Red Star Belgrade is perhaps not a top-notch football team nowadays, although they managed to qualify for the Champions League group stage for the second consecutive time.
Younger football fans may see this club as inexperienced and rather new to the concept of Champions League. The following fact may seem like a fantasy genre to them — Red Star Belgrade actually won the Champions League once. However, we have to travel back in time to the year 1990 to tell you more about this.
The 90s in Yugoslavia – A Period of Political Crisis, War, and Outstanding Sports Results
Yugoslavia has had a long sports tradition, and football was a particularly important sport for the former country in the Balkans. However, the beginning of the 90s wasn’t a fruitful period for it, as the turmoil was about to burst into full-scale civil war at any moment. The tension between constituent countries was escalating, and it was only a matter of time before someone pulled the trigger and created complete mayhem.
On the sports scale, however, there were significant triumphs. The basketball team of Yugoslavia managed to win the 1990 World Cup for the third time (and repeat it once again in 1998), and on April 16, 1992, Partizan basketball club won the 1991/92 FIBA European League.
Sure, Yugoslavia was always great in basketball, but many sportsbooks back in the day did not even consider a football team from the country to win the most prestigious European competition. This would have been different nowadays, as online sportsbooks, such as the ones run by ComeOn, use advanced technologies, making in-depth analyses of all competitors.
The 1991 Red Star Belgrade Roster — Heroes’ Unsung Return to Marakana with a Trophy
Red Star Belgrade’s roster sent a powerful message to the world. It was a strong opposing force to the destructive politics that aimed to divide the country by infecting the population with hatred towards other nationalities.
How so? Well, the club consisted of players from almost all former Yugoslav states, and the players did not display any kind of national hatred towards each other. In fact, the team, under the guiding hand of Ljubomir Ljupko Petrović, a Bosnian Serb, was an epitome for the unity of South Slavic people — the main goal of the post-WWII Yugoslavian leaders.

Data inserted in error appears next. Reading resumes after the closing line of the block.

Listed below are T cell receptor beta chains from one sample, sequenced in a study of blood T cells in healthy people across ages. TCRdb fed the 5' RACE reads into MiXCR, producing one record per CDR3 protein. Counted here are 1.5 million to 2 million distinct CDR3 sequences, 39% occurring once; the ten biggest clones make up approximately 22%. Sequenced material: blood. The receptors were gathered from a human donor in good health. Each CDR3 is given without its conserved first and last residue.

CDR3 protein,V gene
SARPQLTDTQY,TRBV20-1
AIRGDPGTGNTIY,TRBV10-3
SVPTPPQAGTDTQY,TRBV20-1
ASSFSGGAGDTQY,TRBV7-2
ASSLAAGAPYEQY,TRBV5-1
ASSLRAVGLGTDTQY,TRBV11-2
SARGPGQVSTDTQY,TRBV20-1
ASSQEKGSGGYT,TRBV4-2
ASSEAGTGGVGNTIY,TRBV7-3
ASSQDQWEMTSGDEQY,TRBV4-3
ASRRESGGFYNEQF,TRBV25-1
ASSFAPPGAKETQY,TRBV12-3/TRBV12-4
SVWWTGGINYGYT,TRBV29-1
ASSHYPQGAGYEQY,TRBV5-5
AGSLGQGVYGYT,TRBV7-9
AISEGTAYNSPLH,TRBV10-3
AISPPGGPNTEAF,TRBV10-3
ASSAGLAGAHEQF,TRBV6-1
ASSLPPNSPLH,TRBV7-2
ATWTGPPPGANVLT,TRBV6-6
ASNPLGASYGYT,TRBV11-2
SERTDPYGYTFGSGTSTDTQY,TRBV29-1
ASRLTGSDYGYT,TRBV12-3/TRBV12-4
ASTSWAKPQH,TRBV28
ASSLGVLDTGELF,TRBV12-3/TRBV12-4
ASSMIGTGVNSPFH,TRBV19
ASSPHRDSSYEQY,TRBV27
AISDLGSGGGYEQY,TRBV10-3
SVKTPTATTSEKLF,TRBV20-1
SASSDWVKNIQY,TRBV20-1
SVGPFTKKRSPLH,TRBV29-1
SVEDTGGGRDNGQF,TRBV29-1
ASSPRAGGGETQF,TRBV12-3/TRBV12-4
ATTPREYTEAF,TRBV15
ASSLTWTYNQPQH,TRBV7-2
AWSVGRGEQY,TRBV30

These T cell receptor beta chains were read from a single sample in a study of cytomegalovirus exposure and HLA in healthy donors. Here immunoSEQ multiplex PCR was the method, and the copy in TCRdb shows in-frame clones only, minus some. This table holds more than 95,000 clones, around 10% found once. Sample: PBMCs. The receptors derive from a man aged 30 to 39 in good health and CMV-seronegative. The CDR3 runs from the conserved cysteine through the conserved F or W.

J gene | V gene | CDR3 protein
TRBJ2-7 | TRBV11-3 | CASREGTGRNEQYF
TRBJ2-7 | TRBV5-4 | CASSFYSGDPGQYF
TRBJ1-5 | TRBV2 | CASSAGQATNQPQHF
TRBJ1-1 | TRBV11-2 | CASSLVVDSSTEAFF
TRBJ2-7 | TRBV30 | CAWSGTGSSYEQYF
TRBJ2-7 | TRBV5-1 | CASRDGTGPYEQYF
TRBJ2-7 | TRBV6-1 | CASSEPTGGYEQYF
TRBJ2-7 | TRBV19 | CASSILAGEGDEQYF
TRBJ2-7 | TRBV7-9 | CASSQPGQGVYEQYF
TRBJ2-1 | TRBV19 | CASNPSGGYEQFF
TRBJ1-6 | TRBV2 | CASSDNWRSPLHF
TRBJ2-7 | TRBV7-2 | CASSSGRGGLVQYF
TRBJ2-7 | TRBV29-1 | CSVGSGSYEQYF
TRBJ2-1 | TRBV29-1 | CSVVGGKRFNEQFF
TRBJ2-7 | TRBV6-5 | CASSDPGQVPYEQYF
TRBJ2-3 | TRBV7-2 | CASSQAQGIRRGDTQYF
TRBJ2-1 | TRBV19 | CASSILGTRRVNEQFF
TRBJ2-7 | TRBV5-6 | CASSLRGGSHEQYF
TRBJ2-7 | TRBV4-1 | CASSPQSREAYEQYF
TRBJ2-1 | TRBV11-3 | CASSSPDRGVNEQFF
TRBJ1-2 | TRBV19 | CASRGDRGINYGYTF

The roster consisted of players who were of different national and religious backgrounds, and some of them were superstars back then, such as Croatia’s Robert Prosinečki and Serbia’s legendary midfielder Siniša Mihajlović who is currently undergoing chemotherapy sessions, fighting a severe case of leukemia.
The roster also included other popular players who did an excellent job of securing the first-ever UEFA European Cup title. One of the names that stand out is Darko Pančev, a Skopje native who became the #1 goalscorer for the season and earned the 1991 European Golden Boot.
Yet, the fans’ favourite at that time was Dejan Savićević, who was already popular, having achieved significant results with the national Yugoslavian football team. He stayed with the team for four seasons, winning both the 1991 European Cup and the 1991 Intercontinental Cup. Savićević was born in modern-day Podgorica (which was dubbed Titograd back in the day) and was one of several Montenegrins in Red Star at the time.
Other notable players include a Montenegrin Bosniak Refik Šabanadžović, Stevan Stojanović (GK and the captain), Duško Radinović, Slobodan Marović, Ilija Najdoski, Vladimir Jugović, Vlada Stošić, Dragiša Binić, Vladan Lukić, and more.
The only non-Yugoslav player in the club was Miodrag Belodedici, who played the position of a sweeper. Belodedici was of Serbian origin, and what made him important to the team is the fact that he had already managed to win the Champions League with Steaua.